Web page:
Inside the Netflix Recommendation Engine

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Netflix makes a business out of getting subscribers to add tons of DVDs to a list of discs that will later be mailed out. Theoretically, the more discs in that list, the longer that subscriber will remain with the service, since new movies will just keep coming. So a big part of Netflix's business is recommending titles to subscribers based on what they've previously enjoyed. Netflix calls its recommendation system "Cinematch™."

In October 2006, Netflix announced The Netflix Prize, a $1 million cash award to anyone who could improve Cinematch™'s recommendation accuracy by 10%. What this "recommendation accuracy" bit means is: the system needs to get 10% better at predicting what a given user will think about a given movie, based on that user's prior movie preferences. Netflix asks users on its site to rank the movies it recommends (on a scale of 1 to 5 stars), and thus is able to mine this kind of data from daily usage.

Two weeks ago, The New York Times ran a fantastic article on Cinematch™ and The Netflix Prize. The Times profiled various programmers who are trying to improve the recommendation system's accuracy. Here's a snippet:

Each time he or his kids think of a new approach, [Len] Bertoni writes a computer program to test it. Each new algorithm takes on average three or four hours to churn through the data on the family's "quad core" Gateway computer. Bertoni's results have gradually improved. When I last spoke to him, he was at No. 8 on the leader board; his program was 8.8 percent better than Cinematch. The top team was at 9.44 percent. Bertoni said he thought he was within striking distance of victory.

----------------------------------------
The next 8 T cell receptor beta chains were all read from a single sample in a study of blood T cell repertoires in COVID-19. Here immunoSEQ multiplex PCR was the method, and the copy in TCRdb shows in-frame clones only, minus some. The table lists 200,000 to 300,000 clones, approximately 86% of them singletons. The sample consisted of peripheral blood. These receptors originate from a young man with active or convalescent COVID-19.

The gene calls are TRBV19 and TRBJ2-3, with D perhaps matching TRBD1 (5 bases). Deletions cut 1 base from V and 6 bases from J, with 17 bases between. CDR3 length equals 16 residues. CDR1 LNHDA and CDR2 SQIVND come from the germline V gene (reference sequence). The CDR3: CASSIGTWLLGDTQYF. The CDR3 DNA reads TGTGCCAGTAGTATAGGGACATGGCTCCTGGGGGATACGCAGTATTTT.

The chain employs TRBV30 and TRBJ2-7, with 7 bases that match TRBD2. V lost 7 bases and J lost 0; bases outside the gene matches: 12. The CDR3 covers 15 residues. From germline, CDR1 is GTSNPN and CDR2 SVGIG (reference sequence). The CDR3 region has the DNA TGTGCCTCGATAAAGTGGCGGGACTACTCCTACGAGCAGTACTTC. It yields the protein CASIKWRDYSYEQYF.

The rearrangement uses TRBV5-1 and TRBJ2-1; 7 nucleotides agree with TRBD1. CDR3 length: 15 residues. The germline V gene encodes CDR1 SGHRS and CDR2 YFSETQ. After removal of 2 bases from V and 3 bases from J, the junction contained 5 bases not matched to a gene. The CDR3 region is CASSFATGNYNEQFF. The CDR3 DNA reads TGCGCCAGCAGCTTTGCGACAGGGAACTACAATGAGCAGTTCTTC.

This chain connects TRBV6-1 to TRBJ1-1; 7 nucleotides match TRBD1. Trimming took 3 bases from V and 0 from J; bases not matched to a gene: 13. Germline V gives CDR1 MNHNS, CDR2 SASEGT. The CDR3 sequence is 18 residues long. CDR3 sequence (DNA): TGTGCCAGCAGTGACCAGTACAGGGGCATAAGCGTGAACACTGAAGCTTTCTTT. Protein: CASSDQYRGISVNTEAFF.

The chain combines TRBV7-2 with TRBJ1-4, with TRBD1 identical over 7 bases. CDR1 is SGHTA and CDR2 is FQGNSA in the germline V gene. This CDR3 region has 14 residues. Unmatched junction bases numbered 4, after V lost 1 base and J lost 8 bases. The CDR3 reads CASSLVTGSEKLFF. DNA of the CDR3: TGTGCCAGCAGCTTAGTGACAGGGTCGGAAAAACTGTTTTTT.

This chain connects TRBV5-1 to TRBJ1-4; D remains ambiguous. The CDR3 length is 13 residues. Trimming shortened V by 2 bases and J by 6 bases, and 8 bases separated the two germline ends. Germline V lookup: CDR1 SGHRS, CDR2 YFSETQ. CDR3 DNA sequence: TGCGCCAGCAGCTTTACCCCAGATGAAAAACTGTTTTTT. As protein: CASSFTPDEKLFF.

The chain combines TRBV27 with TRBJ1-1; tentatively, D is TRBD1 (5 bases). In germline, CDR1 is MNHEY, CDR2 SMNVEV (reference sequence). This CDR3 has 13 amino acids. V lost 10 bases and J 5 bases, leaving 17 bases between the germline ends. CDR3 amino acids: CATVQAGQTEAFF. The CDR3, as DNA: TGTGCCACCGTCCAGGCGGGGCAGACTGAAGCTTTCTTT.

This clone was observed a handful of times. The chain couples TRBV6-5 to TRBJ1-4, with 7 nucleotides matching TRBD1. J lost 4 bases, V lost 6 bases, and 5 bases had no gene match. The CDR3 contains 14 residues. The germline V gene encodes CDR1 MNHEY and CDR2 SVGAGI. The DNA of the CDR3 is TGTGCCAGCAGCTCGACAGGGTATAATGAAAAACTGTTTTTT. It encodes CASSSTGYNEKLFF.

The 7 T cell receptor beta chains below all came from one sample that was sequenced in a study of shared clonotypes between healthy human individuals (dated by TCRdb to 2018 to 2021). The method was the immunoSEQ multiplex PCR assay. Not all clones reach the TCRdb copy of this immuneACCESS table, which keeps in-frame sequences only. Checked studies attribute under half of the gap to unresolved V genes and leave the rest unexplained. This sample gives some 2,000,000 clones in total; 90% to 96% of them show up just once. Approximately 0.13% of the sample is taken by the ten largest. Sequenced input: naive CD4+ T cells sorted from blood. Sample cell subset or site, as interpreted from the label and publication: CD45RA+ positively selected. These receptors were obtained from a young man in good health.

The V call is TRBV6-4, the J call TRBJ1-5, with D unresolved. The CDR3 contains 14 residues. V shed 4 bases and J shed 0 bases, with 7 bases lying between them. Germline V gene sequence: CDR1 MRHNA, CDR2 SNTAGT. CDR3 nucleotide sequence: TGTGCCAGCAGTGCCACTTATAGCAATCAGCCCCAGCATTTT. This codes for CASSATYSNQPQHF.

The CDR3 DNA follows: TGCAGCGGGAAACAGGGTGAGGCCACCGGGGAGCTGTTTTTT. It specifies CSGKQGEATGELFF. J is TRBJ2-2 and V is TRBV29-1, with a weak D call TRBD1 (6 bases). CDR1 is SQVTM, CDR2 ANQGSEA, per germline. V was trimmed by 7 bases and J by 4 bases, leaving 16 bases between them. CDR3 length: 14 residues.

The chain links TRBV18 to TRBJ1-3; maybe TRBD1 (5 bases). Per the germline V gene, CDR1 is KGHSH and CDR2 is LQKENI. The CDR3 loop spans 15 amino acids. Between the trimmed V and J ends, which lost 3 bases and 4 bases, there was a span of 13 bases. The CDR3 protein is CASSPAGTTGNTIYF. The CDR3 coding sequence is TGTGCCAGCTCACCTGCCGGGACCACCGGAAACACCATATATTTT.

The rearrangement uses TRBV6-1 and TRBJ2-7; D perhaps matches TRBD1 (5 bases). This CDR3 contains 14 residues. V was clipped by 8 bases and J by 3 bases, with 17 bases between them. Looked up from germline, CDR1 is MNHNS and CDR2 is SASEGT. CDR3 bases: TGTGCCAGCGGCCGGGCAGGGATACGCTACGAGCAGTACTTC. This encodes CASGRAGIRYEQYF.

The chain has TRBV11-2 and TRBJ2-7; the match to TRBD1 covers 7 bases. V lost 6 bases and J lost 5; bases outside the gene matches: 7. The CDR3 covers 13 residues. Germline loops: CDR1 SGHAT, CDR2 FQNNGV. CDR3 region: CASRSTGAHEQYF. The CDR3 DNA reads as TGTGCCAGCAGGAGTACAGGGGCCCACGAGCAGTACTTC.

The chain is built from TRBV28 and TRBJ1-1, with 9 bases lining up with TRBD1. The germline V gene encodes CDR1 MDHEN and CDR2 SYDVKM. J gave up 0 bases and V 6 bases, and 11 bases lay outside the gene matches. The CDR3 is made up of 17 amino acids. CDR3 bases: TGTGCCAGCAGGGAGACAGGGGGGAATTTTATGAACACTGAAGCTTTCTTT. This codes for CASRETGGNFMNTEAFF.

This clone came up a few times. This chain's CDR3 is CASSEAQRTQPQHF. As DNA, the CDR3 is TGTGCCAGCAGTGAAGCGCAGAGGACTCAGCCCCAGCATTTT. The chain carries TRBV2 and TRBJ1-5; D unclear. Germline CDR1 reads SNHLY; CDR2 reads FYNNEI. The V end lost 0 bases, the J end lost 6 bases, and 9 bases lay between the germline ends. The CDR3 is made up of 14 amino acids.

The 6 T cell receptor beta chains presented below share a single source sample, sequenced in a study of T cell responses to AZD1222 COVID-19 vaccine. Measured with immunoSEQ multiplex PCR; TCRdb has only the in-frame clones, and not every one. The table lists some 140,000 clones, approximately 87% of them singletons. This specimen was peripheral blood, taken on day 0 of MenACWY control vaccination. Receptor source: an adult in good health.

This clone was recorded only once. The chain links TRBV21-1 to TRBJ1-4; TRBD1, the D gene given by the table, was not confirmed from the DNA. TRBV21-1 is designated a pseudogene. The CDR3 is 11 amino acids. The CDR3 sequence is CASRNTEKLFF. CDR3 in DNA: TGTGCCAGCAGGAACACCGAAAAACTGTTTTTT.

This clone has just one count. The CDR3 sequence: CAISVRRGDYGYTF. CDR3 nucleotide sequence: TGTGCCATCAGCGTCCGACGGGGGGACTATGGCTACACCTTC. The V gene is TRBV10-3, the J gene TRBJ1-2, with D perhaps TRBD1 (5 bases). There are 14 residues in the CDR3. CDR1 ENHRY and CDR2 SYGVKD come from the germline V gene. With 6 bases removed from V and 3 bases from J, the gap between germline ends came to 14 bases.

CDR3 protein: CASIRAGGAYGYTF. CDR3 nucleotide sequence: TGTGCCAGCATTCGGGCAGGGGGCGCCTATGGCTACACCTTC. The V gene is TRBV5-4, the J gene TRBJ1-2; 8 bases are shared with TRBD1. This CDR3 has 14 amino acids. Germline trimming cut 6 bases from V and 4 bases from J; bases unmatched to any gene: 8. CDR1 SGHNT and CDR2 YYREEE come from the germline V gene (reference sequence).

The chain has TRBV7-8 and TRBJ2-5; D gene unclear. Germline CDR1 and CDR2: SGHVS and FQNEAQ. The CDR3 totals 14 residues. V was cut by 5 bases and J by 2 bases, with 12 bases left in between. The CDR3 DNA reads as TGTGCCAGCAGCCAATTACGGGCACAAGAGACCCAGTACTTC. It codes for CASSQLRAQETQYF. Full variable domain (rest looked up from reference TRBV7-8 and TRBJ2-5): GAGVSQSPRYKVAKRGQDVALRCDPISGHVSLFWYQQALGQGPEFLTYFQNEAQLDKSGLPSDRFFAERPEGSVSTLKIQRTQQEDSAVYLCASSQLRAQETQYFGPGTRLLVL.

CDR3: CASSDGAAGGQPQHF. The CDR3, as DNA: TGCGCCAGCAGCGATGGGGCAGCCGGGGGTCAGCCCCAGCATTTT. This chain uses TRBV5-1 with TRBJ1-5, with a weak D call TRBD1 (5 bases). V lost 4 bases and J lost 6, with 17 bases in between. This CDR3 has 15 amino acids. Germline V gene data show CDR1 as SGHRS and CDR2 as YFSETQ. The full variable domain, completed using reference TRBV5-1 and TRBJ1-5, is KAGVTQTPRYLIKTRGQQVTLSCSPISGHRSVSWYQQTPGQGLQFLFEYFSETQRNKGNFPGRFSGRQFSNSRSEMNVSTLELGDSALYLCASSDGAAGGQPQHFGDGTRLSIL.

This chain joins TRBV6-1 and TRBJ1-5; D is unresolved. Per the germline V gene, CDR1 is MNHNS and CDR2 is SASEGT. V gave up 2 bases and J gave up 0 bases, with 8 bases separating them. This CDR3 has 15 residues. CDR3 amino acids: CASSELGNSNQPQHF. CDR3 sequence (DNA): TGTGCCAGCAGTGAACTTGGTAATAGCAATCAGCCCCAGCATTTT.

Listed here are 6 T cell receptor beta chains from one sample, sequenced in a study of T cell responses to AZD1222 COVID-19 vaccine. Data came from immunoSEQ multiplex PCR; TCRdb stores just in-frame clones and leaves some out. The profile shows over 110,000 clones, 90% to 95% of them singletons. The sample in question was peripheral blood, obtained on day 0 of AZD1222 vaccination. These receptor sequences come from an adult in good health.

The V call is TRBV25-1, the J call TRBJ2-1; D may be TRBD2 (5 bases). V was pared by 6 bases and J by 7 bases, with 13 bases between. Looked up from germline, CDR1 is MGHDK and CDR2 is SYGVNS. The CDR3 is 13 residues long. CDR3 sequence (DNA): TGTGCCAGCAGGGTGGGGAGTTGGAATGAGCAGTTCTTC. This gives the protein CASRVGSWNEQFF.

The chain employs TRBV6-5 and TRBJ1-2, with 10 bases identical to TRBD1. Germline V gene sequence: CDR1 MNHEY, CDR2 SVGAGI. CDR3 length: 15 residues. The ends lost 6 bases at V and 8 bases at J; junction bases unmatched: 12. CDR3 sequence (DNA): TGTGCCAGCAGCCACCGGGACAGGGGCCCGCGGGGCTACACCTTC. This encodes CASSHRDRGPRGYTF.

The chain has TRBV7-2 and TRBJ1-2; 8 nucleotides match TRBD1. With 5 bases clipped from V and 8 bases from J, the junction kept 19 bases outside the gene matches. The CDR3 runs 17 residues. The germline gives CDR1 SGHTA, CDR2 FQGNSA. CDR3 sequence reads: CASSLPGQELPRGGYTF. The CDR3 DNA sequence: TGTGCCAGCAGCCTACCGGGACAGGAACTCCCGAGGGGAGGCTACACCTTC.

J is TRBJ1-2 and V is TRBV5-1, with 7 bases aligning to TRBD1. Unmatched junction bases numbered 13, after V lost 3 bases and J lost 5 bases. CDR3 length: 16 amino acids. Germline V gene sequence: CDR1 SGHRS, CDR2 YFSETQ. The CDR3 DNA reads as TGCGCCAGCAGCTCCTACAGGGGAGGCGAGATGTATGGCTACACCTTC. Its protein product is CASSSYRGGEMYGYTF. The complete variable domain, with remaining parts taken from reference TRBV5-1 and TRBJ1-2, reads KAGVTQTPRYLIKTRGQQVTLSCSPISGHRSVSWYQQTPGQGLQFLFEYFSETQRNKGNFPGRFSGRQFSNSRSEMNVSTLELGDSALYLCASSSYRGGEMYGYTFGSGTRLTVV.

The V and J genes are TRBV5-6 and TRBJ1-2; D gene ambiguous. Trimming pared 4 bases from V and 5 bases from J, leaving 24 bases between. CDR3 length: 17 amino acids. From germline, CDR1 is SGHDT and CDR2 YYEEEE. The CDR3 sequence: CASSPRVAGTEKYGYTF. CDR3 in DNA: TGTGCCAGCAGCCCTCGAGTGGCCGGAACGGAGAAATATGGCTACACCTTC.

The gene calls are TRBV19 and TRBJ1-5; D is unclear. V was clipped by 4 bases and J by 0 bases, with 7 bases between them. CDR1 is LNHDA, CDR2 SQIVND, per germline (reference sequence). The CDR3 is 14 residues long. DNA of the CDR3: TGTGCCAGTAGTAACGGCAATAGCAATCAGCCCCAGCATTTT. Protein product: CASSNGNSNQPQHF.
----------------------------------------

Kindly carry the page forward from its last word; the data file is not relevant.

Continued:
But his progress had slowed to a crawl. The more Bertoni improved upon Netflix, the harder it became to move his number forward. This wasn't just his problem, though; the other competitors say that their progress is stalling, too, as they edge toward 10 percent. Why?

Bertoni says it's partly because of "Napoleon Dynamite," an indie comedy from 2004 that achieved cult status and went on to become extremely popular on Netflix. It is, Bertoni and others have discovered, maddeningly hard to determine how much people will like it. ...

Read the rest (and be sure to watch the accompanying video) for a surprisingly technical, but very readable, look into the technology behind recommendations.

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December 1, 2008 - 7:41am
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